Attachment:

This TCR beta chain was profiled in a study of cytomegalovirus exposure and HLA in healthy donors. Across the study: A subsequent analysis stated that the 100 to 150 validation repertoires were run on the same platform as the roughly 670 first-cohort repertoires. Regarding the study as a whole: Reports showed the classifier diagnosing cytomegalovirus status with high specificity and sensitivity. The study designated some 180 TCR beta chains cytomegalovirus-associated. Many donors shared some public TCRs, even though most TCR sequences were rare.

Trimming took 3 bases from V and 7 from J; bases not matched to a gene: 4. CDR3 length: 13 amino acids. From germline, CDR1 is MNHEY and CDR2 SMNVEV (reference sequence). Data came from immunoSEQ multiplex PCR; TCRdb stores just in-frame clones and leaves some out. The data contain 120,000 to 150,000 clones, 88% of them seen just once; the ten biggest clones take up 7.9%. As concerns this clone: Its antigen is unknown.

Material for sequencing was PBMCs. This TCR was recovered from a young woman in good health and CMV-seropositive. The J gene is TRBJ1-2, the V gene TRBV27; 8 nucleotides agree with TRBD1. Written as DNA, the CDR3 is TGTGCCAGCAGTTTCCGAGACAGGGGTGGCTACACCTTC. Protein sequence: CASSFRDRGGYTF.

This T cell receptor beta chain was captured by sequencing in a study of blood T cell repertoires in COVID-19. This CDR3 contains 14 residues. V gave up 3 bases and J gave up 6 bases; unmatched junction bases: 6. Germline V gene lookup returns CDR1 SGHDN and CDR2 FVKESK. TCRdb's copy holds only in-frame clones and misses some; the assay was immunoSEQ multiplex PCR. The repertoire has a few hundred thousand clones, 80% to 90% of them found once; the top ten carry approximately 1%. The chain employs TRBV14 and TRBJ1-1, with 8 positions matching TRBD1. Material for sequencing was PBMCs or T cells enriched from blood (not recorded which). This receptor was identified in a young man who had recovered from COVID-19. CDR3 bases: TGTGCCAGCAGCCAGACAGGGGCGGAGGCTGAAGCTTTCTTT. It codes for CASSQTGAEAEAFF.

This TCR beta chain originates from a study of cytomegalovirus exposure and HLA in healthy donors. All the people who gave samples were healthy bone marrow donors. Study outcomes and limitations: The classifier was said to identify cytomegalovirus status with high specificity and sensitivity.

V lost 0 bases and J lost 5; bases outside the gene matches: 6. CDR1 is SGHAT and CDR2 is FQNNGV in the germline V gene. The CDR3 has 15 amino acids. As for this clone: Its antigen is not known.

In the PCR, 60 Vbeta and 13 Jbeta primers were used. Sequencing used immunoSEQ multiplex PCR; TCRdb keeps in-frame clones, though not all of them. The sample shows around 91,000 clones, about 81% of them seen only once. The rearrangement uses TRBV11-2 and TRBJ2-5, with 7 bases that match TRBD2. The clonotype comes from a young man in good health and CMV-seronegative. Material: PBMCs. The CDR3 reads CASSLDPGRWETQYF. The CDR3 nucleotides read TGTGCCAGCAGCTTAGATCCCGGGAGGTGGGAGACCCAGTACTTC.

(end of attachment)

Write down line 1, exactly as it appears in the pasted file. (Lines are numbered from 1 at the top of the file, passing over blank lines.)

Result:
This TCR beta chain was profiled in a study of cytomegalovirus exposure and HLA in healthy donors. Across the study: A subsequent analysis stated that the 100 to 150 validation repertoires were run on the same platform as the roughly 670 first-cohort repertoires. Regarding the study as a whole: Reports showed the classifier diagnosing cytomegalovirus status with high specificity and sensitivity. The study designated some 180 TCR beta chains cytomegalovirus-associated. Many donors shared some public TCRs, even though most TCR sequences were rare.